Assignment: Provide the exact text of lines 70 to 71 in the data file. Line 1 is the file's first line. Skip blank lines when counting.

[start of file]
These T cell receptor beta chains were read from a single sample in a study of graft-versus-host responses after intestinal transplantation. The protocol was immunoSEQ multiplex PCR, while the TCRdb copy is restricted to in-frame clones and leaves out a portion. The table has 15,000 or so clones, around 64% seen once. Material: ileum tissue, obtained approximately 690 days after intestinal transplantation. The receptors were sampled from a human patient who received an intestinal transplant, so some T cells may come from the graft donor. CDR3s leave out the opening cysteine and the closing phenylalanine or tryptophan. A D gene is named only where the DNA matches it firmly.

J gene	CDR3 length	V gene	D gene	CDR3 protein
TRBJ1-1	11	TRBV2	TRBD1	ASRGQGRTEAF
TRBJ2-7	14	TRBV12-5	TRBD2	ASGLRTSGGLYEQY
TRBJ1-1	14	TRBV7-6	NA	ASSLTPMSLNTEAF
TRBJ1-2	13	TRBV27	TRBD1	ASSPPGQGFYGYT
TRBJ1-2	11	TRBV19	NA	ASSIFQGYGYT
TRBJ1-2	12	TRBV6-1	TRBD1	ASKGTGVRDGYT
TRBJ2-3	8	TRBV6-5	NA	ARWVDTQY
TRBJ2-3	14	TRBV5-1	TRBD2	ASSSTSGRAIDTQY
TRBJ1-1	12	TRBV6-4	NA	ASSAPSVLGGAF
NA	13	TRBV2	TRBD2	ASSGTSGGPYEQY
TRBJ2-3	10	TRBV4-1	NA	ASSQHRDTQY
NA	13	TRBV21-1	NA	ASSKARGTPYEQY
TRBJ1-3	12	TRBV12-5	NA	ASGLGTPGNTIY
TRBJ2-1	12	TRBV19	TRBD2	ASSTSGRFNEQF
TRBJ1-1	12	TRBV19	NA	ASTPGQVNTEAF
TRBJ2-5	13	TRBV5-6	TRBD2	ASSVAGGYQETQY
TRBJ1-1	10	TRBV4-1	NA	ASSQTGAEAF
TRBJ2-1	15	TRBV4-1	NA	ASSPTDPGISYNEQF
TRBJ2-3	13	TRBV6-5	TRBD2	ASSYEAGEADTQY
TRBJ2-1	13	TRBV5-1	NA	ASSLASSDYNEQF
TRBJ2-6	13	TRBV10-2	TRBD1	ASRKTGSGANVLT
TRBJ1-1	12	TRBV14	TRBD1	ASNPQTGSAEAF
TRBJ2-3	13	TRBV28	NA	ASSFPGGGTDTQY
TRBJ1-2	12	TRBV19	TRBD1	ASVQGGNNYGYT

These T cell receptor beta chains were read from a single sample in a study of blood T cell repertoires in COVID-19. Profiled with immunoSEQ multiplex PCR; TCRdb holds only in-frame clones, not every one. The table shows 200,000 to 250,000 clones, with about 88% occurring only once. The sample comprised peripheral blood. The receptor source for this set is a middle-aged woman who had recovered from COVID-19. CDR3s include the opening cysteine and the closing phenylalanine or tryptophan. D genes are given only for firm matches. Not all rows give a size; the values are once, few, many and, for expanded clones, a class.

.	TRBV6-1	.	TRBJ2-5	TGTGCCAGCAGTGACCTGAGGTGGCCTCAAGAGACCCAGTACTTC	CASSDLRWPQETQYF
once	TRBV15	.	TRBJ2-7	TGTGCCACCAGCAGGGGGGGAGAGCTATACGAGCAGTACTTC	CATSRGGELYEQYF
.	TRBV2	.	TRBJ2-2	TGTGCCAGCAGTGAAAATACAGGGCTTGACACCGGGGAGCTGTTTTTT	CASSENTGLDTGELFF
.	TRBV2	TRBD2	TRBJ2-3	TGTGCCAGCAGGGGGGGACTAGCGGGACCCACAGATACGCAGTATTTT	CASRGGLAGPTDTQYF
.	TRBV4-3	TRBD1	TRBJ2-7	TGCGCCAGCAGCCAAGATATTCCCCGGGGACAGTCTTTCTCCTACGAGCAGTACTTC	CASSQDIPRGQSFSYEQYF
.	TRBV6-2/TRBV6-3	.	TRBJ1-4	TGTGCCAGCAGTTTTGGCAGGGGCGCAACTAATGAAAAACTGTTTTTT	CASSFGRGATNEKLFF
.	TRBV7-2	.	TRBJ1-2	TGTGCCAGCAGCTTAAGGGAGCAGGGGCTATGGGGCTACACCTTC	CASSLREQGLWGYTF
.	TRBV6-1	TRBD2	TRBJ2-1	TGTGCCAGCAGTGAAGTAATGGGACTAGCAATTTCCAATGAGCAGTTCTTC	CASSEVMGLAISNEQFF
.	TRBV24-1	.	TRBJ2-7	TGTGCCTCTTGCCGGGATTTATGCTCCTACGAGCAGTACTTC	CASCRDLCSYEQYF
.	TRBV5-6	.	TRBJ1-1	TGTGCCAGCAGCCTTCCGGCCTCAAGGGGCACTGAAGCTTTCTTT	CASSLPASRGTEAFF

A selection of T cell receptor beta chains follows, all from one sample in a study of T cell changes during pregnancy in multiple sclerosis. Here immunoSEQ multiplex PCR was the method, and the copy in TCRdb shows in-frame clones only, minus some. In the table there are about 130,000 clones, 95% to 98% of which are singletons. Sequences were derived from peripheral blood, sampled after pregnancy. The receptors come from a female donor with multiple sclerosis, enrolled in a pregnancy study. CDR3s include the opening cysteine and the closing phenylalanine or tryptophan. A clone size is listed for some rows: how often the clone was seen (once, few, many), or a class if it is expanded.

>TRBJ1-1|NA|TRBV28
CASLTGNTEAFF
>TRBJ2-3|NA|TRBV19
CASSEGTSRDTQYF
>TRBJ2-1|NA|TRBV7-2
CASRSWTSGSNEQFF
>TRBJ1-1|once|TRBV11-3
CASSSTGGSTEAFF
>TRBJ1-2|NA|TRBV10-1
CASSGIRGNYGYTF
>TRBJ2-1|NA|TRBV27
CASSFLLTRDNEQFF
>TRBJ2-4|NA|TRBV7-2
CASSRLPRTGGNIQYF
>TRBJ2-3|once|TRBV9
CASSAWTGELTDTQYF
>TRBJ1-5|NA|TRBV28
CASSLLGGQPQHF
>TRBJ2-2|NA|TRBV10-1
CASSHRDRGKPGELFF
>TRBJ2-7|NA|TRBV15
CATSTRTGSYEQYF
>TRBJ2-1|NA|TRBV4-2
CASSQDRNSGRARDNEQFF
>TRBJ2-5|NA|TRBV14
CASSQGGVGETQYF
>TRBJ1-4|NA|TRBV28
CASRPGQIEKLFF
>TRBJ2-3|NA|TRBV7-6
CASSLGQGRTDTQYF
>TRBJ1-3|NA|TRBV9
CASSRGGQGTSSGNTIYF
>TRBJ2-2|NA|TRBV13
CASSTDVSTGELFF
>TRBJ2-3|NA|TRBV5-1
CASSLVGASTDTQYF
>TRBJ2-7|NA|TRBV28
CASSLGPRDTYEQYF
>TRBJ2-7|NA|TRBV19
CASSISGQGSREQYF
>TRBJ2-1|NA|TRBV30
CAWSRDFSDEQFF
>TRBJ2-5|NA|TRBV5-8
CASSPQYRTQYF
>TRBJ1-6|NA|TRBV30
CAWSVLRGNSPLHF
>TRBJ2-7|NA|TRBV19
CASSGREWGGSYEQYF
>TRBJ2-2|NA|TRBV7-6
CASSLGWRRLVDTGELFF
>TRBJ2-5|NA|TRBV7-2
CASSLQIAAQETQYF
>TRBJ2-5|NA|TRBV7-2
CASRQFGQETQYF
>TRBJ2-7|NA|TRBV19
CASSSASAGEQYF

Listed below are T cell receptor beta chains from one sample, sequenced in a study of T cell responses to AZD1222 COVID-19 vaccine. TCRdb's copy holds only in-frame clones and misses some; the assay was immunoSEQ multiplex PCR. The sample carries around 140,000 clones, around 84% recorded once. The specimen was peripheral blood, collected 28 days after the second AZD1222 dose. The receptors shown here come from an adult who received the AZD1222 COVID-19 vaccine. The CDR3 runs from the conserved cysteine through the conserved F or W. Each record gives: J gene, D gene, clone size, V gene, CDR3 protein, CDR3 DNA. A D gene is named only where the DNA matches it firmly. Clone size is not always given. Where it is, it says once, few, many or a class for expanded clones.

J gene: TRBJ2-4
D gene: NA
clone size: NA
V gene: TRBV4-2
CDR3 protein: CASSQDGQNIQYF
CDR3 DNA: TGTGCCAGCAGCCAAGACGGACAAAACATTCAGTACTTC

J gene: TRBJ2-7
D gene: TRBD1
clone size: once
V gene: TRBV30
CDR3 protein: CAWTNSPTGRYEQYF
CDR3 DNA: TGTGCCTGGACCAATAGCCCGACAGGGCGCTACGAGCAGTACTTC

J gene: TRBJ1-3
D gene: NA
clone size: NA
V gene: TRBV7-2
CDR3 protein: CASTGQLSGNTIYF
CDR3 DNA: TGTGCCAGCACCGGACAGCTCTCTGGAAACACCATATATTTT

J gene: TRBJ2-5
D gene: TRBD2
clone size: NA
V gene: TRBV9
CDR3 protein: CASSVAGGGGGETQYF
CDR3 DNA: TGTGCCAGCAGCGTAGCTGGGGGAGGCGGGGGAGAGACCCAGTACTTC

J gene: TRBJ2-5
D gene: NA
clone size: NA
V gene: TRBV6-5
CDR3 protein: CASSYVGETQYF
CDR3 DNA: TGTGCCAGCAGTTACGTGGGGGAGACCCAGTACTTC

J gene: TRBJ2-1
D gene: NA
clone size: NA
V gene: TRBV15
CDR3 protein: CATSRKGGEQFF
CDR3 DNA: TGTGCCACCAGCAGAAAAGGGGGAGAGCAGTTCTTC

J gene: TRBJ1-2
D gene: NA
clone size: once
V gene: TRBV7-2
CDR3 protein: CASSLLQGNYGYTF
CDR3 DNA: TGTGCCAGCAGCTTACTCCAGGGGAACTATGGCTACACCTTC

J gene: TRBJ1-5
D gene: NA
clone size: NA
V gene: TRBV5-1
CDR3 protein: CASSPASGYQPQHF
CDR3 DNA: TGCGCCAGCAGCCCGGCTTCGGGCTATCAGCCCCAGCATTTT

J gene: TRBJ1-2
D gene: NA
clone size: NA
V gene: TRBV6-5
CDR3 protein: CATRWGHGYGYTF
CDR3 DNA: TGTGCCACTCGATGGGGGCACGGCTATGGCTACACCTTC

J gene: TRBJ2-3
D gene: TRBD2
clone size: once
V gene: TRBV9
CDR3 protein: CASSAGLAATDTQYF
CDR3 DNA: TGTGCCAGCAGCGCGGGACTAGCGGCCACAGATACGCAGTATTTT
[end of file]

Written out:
CASSRGGQGTSSGNTIYF
>TRBJ2-2|NA|TRBV13